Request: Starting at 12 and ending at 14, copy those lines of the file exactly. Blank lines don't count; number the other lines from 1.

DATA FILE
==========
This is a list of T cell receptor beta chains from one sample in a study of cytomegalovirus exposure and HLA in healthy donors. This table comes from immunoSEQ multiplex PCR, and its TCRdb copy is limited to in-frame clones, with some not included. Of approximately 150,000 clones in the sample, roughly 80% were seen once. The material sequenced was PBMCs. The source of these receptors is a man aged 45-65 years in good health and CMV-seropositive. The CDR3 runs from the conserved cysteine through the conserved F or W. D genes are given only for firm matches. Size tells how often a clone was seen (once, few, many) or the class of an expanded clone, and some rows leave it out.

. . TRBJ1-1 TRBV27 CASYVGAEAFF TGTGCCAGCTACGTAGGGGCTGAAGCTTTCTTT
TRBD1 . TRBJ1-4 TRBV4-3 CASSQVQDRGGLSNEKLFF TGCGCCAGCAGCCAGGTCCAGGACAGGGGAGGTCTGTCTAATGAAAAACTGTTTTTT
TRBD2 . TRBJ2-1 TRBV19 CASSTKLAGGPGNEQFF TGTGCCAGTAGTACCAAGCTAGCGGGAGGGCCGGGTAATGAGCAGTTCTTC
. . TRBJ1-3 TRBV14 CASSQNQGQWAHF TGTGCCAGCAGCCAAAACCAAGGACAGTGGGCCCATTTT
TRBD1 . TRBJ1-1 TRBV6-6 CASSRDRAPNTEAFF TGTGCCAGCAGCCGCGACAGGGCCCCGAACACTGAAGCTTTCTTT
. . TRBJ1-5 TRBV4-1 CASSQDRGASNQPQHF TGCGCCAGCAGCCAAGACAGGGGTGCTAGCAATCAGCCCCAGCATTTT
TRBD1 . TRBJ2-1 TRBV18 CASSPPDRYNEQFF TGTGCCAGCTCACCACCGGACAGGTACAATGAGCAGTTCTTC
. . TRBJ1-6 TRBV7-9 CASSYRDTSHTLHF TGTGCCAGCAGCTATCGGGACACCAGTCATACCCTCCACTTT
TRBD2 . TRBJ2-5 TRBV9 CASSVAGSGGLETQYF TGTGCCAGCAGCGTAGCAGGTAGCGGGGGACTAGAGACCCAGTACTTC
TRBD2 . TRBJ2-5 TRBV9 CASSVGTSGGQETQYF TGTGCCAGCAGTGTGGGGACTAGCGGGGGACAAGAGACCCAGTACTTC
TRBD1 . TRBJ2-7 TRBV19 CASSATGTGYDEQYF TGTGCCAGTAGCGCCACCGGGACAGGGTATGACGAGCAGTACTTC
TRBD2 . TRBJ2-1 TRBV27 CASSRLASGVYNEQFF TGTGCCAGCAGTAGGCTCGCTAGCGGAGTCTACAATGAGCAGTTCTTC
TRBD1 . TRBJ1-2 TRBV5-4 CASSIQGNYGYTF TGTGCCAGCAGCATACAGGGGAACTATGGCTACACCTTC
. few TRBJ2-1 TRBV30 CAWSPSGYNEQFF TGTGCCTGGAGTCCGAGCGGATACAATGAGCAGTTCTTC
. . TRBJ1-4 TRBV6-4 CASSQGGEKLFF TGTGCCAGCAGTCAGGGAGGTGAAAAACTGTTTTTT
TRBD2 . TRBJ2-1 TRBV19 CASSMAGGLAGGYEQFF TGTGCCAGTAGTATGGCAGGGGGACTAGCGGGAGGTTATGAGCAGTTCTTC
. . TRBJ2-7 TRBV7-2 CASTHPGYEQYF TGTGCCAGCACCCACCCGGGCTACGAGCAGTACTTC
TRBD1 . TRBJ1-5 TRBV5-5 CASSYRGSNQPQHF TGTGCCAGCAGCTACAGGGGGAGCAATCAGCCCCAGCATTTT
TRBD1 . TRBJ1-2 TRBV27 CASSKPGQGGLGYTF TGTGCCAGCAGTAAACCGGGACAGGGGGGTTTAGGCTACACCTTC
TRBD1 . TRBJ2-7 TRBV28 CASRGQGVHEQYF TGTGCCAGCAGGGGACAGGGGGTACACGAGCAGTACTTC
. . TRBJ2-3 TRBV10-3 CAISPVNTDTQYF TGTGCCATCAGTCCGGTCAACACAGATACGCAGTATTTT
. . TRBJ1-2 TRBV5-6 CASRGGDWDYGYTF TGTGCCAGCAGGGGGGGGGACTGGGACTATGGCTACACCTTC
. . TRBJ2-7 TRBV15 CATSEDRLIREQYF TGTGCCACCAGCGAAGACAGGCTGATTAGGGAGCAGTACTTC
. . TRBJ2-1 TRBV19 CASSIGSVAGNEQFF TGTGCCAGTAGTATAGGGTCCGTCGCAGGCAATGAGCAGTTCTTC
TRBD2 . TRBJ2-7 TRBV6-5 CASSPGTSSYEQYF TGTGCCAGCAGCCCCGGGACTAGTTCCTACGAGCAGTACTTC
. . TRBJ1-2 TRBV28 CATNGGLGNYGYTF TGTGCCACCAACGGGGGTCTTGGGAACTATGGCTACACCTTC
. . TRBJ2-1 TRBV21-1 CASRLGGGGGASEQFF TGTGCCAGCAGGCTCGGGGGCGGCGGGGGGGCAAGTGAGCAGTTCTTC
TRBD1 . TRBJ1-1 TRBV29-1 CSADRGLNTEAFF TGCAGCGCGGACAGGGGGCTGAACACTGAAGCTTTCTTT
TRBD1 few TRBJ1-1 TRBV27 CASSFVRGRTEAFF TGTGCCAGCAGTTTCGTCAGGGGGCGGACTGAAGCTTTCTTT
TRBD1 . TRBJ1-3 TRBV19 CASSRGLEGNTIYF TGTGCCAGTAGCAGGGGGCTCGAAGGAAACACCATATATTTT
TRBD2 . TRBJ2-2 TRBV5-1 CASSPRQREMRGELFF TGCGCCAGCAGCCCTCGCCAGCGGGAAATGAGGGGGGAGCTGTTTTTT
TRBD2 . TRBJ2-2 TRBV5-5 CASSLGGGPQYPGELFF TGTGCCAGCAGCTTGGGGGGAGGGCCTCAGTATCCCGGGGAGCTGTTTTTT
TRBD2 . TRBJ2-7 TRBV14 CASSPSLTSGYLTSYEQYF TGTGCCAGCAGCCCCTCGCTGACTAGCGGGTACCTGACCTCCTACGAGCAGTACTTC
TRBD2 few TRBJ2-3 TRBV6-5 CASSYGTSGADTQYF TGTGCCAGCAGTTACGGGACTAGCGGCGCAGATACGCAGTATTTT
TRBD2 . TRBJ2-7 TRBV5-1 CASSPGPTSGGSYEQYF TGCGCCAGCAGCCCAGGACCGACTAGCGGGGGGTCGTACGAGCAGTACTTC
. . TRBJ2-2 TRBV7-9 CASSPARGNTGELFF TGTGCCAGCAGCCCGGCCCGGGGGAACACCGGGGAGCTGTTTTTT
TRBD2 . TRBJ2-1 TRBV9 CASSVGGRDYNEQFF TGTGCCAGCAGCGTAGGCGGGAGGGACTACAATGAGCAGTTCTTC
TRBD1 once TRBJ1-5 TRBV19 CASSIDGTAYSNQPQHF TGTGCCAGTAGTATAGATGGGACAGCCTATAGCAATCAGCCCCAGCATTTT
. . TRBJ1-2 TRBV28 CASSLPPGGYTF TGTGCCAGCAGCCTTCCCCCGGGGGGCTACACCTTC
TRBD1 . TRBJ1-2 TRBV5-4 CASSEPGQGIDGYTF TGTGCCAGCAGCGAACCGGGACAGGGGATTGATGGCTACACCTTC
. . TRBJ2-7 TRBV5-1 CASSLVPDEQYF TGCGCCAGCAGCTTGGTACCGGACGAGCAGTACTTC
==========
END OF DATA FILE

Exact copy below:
TRBD1 . TRBJ2-7 TRBV19 CASSATGTGYDEQYF TGTGCCAGTAGCGCCACCGGGACAGGGTATGACGAGCAGTACTTC
TRBD2 . TRBJ2-1 TRBV27 CASSRLASGVYNEQFF TGTGCCAGCAGTAGGCTCGCTAGCGGAGTCTACAATGAGCAGTTCTTC
TRBD1 . TRBJ1-2 TRBV5-4 CASSIQGNYGYTF TGTGCCAGCAGCATACAGGGGAACTATGGCTACACCTTC